MOSCOW (Reuters) - A Russian court on Tuesday sentenced a former state security officer and a cyber-security expert to long jail terms after finding the two men guilty of committing state treason in the interests of the United States.
The two were arrested in December 2016 shortly after the United States accused Russia of trying to influence its presidential election through computer hacking, an accusation Moscow denies.
Reuters has reported in the past that researchers in the cyber security field in both countries believe Moscow intended the arrests as a signal, in response to the U.S. hacking accusations, that it would now take action against forms of cooperation that it previously tolerated.
One of the two men, Sergei Mikhailov, used to work at the security centre of Russia’s Federal Security Service (FSB), while the other, Ruslan Stoyanov, was the head of the computer incidents investigation team at Russian cyber-security firm Kaspersky Lab.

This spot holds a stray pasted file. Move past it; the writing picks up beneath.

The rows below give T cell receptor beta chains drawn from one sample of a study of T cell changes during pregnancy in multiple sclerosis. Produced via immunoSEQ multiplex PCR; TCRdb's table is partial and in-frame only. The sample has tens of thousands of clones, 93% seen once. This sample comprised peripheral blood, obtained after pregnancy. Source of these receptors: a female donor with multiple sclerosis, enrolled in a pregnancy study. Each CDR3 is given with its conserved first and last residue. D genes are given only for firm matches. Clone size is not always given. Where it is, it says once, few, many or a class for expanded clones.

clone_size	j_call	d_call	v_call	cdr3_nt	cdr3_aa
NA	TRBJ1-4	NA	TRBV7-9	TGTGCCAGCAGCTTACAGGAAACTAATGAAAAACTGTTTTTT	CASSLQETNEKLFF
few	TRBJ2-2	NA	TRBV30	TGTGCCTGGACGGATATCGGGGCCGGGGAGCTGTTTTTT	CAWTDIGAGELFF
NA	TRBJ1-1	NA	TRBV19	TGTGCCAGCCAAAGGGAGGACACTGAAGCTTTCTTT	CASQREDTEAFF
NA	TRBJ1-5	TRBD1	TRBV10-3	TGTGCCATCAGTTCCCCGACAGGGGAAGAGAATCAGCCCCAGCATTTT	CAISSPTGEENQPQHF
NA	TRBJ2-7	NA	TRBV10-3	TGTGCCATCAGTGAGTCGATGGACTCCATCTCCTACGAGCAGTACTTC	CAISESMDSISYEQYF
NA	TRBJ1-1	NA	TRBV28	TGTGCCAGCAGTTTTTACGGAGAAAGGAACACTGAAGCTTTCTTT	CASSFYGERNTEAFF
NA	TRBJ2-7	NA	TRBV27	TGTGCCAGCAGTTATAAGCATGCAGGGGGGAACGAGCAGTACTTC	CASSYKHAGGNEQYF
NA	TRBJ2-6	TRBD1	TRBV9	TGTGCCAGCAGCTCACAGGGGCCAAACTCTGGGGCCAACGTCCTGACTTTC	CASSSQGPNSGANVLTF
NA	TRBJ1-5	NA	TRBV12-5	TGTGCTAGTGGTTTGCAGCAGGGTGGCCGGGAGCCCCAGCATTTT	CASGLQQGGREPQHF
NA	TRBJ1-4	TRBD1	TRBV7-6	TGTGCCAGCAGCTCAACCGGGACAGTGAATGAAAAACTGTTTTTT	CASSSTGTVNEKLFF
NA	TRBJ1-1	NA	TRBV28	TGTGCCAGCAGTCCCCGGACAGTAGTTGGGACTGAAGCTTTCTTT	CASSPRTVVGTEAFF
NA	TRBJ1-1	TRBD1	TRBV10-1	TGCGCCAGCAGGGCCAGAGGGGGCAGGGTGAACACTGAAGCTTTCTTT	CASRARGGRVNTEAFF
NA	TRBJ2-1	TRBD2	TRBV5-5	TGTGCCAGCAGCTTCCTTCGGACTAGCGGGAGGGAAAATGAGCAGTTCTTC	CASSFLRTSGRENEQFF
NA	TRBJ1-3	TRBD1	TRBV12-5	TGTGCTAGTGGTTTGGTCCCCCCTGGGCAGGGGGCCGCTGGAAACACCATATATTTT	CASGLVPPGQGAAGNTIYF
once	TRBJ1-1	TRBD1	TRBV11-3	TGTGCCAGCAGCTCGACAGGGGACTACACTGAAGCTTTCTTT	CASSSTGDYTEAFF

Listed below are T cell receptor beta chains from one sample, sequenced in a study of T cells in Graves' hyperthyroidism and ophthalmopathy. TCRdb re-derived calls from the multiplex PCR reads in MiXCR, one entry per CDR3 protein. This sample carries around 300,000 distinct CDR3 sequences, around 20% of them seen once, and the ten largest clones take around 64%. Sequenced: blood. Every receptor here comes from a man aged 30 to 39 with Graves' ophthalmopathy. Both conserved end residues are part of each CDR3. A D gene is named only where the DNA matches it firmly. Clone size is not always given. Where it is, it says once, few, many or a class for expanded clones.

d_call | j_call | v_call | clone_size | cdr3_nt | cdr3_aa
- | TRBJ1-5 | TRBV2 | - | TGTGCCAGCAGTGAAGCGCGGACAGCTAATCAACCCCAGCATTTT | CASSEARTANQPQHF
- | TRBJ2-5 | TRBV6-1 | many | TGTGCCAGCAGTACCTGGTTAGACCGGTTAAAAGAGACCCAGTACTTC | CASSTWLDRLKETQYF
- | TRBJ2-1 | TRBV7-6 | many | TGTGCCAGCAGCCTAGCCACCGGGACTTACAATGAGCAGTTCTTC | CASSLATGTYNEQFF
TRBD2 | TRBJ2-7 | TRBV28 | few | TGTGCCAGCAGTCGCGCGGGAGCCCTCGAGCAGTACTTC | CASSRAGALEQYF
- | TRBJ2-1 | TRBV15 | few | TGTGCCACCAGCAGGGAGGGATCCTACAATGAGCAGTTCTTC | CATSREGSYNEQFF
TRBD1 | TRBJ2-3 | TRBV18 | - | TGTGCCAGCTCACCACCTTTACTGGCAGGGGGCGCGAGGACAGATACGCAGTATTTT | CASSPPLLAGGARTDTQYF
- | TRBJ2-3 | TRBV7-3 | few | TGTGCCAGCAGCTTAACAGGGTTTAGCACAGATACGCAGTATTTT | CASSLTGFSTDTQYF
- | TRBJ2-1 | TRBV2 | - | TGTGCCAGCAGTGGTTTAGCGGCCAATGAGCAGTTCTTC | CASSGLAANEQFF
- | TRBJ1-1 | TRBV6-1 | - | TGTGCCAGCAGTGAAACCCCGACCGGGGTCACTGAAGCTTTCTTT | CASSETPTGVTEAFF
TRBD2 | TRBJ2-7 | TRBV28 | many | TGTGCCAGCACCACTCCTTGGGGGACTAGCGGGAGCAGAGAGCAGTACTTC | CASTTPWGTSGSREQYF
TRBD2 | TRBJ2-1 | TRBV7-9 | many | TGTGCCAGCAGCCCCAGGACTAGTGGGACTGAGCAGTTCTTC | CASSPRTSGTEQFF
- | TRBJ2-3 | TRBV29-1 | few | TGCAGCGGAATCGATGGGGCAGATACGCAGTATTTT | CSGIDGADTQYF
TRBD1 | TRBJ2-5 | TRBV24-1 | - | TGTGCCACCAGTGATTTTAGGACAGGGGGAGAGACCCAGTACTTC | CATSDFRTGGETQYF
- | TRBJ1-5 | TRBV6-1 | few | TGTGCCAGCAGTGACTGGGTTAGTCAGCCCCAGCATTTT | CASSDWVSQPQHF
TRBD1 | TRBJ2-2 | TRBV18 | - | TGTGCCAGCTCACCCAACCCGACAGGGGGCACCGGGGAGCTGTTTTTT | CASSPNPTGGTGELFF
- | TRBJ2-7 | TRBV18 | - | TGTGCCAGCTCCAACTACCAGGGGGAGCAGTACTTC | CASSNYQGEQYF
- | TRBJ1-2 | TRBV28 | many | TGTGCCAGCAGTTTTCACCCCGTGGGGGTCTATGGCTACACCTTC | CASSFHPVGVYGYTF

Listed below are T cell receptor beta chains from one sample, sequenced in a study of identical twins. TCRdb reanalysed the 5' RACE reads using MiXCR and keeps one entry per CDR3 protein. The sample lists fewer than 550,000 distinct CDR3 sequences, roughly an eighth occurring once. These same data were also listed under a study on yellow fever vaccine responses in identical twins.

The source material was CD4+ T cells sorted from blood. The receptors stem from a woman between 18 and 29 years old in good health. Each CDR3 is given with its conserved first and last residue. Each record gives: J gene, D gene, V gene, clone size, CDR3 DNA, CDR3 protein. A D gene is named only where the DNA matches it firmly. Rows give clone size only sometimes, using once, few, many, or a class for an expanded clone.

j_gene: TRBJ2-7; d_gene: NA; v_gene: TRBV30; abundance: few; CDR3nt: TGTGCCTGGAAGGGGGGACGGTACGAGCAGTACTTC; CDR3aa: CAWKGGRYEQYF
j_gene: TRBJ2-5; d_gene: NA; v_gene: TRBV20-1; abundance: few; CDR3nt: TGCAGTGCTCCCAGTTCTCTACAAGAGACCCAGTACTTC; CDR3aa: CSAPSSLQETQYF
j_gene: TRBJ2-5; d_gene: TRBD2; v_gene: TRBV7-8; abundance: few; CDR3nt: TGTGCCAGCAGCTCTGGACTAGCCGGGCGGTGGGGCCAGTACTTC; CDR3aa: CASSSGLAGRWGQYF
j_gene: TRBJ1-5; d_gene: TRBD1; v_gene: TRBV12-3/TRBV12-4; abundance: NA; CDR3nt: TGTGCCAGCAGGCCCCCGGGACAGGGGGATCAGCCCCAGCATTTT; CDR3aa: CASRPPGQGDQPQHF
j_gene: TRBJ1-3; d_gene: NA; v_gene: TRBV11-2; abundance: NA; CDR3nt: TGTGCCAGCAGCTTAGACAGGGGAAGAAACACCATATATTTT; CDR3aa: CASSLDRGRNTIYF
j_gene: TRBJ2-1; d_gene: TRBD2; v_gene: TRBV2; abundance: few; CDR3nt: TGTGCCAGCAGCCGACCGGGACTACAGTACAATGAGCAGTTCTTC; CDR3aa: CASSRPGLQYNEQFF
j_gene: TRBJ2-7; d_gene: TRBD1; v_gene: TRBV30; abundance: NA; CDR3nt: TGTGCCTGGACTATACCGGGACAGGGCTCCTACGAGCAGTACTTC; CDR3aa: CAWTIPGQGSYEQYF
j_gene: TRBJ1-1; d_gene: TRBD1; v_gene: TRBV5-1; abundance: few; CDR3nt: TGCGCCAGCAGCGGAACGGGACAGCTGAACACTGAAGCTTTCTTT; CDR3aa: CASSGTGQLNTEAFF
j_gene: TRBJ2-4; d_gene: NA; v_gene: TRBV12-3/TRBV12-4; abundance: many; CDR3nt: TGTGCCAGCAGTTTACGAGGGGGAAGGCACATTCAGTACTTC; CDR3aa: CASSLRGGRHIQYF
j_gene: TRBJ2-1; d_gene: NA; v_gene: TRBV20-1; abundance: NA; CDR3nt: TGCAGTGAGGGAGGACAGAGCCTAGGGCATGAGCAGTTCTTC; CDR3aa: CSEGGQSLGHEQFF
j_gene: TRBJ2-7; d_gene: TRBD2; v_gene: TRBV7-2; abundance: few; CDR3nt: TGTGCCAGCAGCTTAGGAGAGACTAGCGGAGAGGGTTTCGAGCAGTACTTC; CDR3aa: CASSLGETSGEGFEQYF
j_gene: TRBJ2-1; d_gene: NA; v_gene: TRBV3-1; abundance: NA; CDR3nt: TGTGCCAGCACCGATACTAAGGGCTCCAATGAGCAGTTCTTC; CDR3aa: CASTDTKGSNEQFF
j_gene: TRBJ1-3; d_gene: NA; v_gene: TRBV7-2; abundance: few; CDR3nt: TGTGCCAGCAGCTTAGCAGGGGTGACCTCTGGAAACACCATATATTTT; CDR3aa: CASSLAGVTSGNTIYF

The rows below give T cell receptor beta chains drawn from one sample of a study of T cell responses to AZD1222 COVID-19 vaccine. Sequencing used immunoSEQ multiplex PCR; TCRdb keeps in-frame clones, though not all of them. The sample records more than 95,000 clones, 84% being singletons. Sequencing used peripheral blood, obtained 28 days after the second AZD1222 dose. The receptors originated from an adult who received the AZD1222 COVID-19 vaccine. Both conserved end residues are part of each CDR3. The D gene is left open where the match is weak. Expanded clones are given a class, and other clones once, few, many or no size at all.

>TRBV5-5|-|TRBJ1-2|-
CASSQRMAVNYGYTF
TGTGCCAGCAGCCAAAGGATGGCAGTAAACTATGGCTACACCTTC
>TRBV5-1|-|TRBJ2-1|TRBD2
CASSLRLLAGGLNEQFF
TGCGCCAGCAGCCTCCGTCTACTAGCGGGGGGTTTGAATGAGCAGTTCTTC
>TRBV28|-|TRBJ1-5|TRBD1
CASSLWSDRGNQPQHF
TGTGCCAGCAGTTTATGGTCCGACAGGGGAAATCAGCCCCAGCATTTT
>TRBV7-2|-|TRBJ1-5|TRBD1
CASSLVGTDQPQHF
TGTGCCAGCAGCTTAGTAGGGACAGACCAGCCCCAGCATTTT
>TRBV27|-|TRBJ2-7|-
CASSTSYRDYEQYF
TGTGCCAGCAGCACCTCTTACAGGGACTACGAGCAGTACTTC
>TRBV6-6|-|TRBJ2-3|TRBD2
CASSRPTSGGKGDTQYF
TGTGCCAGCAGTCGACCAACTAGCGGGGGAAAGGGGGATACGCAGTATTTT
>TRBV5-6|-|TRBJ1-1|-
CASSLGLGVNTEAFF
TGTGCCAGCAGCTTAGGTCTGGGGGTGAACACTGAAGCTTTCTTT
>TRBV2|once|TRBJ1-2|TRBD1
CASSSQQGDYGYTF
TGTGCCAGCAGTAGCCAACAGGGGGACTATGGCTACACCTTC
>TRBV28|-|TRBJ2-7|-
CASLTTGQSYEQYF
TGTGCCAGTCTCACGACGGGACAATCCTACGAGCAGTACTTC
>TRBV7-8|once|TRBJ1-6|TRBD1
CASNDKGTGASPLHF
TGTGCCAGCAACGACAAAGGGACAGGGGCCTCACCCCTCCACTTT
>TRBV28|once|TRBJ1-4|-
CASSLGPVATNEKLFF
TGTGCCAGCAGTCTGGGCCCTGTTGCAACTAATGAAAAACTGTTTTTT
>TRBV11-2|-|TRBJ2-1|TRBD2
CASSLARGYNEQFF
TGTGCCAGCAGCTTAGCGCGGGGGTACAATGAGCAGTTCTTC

A Moscow military court on Tuesday sentenced Mikhailov to 22 years in a maximum security prison and Stoyanov to 14 years in a similar facility, Russian news agencies reported.
Both were convicted of passing secret information to foreign intelligence services, the agencies said. Ivan Pavlov, a lawyer involved in the case, has previously told Reuters that the men were accused of cooperating with U.S. intelligence services.
The case was classified as secret and the trial held behind closed doors. The FSB has declined to comment, while Kaspersky has said the charges related to a period before Stoyanov joined the company in 2012.
Pavlov has previously told Russian media that Mikhailov had originally confessed to treason, but had then retracted that confession. It’s unclear, because of the secret nature of the proceedings, how Stoyanov pleaded.
A businessman and a source connected with their investigation told Reuters in 2017 that the treason charges related to allegations first made by a Russian businessman in 2010.
Those allegations suggested the men had passed secrets to U.S. firms, which had in turn shared them with U.S. intelligence agencies.
Writing by Andrew Osborn; Editing by Tom Balmforth
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